I'm assuming by the childcare costs you've quoted that you are in London or similar expensive city? If so, you will find plenty of willing and hardworking young migrant workers who will accept minimal payment in return for work experience and language immersion.

PlasticLentilWeaver Sun 21-Apr-13 17:00:30

Whattrillz and tribpot said. You are doing no favours to those of us who genuinely work ftom home. You cannot claim to be working while supervising a baby, crawler, toddler.....

Your DH can do it short term, but what you suggest is not a long term option. If you tried to use that set up, your flexible working request will get laughed at by HR and validly so. You would be providing them with a genuine business reason for why you are not a candidate for home working.

DeafLeopard Sun 21-Apr-13 17:04:53

I work from home without childcare - difference is mine are at school and in the holidays are old enough to entertain / feed / toilet themselves (9 and 14).

How can you do an audio conference with a baby screaming in the background? Would you be happy to leave the baby to wait for their feed / in a poo filled nappy etc? What about when they get older and will not just lie there, but want to be up and exploring?

Mine are old enough to know to be quiet if I am on the phone and don't interrupt me unless it is urgent, a baby / toddler cannot and will not do that. I really think you will find it hard to justify working from home without childcare.

Also do't forget about workplace childcare voucher schemes. This may ease the cost issue.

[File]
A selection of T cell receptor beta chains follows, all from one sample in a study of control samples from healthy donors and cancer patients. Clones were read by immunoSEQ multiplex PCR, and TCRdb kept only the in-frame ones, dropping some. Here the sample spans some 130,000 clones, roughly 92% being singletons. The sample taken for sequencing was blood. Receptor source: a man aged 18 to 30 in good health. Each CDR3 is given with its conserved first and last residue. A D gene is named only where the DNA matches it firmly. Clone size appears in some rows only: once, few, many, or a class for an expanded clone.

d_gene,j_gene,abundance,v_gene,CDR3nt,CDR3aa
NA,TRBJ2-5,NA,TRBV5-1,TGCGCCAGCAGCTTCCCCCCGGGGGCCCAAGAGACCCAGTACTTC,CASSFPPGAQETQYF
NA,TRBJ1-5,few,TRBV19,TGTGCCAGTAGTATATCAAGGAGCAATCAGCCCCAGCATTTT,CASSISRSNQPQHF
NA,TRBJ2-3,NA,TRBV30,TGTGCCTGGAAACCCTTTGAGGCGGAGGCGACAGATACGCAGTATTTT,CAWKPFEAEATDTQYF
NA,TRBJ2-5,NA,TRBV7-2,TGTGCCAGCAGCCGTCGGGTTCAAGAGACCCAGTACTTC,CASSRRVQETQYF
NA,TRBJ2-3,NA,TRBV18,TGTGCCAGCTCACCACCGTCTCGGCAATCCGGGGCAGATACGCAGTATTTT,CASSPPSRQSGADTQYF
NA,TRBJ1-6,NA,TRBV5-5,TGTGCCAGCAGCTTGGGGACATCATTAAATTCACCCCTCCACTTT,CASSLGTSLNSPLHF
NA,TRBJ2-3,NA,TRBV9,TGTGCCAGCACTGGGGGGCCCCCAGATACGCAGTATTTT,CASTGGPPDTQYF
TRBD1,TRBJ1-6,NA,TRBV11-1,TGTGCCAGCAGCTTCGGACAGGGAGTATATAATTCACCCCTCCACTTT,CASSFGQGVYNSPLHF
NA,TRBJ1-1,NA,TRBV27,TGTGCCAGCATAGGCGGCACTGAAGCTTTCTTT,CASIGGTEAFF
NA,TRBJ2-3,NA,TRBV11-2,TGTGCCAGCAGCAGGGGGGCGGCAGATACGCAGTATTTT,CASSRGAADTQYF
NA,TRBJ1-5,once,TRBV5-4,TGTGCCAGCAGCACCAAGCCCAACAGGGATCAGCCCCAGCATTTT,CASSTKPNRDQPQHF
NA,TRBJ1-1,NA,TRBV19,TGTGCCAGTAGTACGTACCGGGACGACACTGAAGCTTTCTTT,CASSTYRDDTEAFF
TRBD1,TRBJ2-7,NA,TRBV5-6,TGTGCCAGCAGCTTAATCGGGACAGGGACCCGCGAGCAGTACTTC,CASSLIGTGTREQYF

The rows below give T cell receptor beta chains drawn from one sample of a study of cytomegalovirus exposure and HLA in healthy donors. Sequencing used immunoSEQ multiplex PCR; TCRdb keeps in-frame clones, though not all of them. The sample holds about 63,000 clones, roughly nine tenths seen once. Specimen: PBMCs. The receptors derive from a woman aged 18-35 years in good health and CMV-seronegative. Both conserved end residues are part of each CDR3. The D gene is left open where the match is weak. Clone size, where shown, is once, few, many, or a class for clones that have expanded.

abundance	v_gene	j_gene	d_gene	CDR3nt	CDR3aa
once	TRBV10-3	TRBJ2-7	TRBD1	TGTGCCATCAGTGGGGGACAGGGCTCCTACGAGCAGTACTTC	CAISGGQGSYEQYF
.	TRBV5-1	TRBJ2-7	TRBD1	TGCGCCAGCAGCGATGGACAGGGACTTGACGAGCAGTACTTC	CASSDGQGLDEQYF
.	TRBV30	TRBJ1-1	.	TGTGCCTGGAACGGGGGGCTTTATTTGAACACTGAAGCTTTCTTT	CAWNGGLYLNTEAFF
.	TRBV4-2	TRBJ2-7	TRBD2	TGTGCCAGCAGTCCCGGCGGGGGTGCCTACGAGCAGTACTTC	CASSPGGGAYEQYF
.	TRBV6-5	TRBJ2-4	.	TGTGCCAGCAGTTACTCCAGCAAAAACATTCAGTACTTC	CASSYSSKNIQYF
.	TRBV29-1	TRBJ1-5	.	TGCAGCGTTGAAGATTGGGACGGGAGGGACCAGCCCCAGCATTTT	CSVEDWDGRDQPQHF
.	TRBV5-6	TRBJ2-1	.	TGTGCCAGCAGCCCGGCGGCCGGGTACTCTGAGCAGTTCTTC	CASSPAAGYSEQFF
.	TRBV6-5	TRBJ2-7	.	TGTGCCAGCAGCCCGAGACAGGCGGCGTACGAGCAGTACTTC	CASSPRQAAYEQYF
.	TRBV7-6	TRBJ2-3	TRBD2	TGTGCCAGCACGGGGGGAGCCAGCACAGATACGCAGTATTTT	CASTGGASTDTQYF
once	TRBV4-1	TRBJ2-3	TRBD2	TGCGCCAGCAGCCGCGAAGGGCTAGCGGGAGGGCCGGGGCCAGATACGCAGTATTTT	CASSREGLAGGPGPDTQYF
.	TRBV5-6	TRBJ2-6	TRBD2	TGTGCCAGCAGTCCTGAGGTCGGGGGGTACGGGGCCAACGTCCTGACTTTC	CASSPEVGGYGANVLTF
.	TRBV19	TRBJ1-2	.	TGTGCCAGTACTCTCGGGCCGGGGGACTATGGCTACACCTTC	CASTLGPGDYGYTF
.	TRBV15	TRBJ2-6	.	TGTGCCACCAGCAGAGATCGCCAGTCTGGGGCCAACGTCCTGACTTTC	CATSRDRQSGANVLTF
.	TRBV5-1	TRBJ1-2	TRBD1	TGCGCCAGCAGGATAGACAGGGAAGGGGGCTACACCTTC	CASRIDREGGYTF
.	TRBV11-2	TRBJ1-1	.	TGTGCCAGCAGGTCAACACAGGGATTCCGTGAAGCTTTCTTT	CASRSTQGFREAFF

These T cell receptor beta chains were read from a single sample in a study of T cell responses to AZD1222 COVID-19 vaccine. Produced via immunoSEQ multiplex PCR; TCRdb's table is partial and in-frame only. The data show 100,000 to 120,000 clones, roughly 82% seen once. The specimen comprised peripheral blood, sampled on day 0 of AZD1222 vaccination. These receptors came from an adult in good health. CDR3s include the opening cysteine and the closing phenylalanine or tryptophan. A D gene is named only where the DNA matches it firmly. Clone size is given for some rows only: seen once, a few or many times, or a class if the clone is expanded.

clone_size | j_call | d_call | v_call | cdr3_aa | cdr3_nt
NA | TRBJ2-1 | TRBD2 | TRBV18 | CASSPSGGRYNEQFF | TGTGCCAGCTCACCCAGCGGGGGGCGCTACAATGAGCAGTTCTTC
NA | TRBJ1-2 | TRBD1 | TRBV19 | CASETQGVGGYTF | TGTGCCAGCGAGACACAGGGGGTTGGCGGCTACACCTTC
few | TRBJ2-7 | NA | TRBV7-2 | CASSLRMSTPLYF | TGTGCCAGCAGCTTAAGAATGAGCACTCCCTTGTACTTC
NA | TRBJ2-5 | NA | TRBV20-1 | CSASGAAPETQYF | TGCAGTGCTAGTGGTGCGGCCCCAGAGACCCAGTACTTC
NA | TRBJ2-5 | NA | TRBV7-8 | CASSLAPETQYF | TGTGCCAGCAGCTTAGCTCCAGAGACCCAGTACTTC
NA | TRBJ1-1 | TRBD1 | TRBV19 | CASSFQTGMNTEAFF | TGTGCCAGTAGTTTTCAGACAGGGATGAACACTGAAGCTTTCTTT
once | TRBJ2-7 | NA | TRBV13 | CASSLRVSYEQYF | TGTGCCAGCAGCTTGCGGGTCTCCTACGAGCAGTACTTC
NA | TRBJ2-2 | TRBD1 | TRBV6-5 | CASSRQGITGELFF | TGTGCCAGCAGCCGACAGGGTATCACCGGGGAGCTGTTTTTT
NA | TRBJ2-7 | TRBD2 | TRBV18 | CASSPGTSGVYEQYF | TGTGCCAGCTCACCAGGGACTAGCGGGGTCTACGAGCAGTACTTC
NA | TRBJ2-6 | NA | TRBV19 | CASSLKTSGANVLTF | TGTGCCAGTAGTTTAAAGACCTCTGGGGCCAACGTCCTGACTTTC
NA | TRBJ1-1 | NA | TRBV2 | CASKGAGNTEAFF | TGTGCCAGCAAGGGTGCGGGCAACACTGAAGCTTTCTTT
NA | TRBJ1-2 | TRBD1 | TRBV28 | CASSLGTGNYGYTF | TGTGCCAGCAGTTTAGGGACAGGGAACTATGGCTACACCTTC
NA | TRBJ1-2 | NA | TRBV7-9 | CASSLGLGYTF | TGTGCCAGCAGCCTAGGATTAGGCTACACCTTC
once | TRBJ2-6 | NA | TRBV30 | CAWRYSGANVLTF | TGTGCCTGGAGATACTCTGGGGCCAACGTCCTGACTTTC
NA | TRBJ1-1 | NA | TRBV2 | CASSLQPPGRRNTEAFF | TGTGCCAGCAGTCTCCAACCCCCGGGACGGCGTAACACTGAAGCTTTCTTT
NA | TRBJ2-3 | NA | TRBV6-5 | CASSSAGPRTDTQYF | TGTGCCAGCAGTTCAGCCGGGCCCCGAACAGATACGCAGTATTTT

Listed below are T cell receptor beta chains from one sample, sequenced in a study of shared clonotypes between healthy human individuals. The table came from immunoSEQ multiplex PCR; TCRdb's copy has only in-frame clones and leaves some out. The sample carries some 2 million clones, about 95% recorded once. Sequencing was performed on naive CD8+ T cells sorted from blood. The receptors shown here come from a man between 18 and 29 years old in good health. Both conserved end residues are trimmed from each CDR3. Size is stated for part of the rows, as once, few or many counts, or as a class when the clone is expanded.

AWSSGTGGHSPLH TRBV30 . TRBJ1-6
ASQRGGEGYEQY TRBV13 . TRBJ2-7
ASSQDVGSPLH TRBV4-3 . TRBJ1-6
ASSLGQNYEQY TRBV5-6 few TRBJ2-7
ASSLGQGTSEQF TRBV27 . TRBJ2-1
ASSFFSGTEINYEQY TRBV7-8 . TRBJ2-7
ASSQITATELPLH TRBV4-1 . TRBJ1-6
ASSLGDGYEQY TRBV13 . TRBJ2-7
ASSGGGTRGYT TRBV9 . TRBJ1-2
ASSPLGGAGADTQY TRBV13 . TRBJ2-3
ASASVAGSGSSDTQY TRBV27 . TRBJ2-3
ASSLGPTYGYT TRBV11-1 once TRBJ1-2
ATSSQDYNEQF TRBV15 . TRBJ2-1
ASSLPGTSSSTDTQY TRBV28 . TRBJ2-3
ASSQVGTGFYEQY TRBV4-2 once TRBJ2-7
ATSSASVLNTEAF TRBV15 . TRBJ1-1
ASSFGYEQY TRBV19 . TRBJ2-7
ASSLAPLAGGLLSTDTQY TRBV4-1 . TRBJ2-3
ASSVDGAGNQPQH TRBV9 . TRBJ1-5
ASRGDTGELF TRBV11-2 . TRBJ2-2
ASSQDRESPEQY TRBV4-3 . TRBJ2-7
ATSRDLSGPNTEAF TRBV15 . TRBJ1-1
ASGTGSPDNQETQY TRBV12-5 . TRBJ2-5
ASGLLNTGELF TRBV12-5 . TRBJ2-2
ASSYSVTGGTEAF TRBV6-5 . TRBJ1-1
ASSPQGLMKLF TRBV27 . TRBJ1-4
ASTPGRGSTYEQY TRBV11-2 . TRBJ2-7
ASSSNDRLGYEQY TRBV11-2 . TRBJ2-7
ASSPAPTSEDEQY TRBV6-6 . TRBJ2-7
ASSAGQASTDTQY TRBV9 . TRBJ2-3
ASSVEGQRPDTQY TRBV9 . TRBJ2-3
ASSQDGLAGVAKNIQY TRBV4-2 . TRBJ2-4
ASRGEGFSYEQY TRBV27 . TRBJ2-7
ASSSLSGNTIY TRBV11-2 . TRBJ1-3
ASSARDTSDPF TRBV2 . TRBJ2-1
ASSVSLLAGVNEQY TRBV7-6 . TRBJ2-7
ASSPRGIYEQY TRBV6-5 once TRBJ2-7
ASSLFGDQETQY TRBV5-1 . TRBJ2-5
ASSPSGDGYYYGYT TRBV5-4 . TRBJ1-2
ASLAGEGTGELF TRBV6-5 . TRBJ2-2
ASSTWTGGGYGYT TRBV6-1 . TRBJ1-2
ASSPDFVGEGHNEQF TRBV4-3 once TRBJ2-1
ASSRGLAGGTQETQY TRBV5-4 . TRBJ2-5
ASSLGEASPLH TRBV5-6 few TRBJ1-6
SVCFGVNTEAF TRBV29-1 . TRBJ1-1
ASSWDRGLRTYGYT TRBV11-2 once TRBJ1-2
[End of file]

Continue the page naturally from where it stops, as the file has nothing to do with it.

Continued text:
MrsHoarder Sun 21-Apr-13 17:14:45

I am a student. During the day (when I would have been expected to be interacting with collegues/clients when I worked) I get maybe 90 minutes of work done, maximum. All in the midafternoon. I then get more done after DS is in bed, until I'm too exhausted to continue.

DH did work as you propose, but only because we had a complete childcare emergency and his work agreed he could work take 1 day off and work 1 from home and juggle a full day's worth of work across them. But he went to them with the attitude that this wasn't how we planned things and could they please help us out for a month. It was exhausting and stressful, we hardly spoke because we were always looking after DS or both working.

Anyway, you will need your DH to earn more than the childcare+commuting costs on every day he plans to be out of the house. Planning to work and care for a baby is infeasible, especially once they start moving.

IDontDoIroning Sun 21-Apr-13 17:29:03

Looking after a child is a full time job ask any nanny childminder or sahm.
Why do you think people employ them if its possible to do both?
people like you do genuine work at home workers no favours at all.

You can't work at home and look after a baby.

flowery Sun 21-Apr-13 18:16:27

What everyone else said. There is no way you can devote as much time and energy to your job while looking after a baby as you did when in the office 100% focused on the job only.

The "point" of home working for most parents is reducing commute/being able to do school run, that type of thing.

Attempting to do a full time job while looking after a baby is no good for you, no good for your employer and no good for your baby either.

BreastmilkCrucifiesAFabLatte Sun 21-Apr-13 18:23:59

I work partially from home. Whereas I possibly, possibly could manage it on a very p/t basis during slow periods with a 4 month old on my arm, there is no way I could give both my work and child sufficient attention from crawling onwards. Honestly, you need real childcare.

PiratePanda Sun 21-Apr-13 18:34:04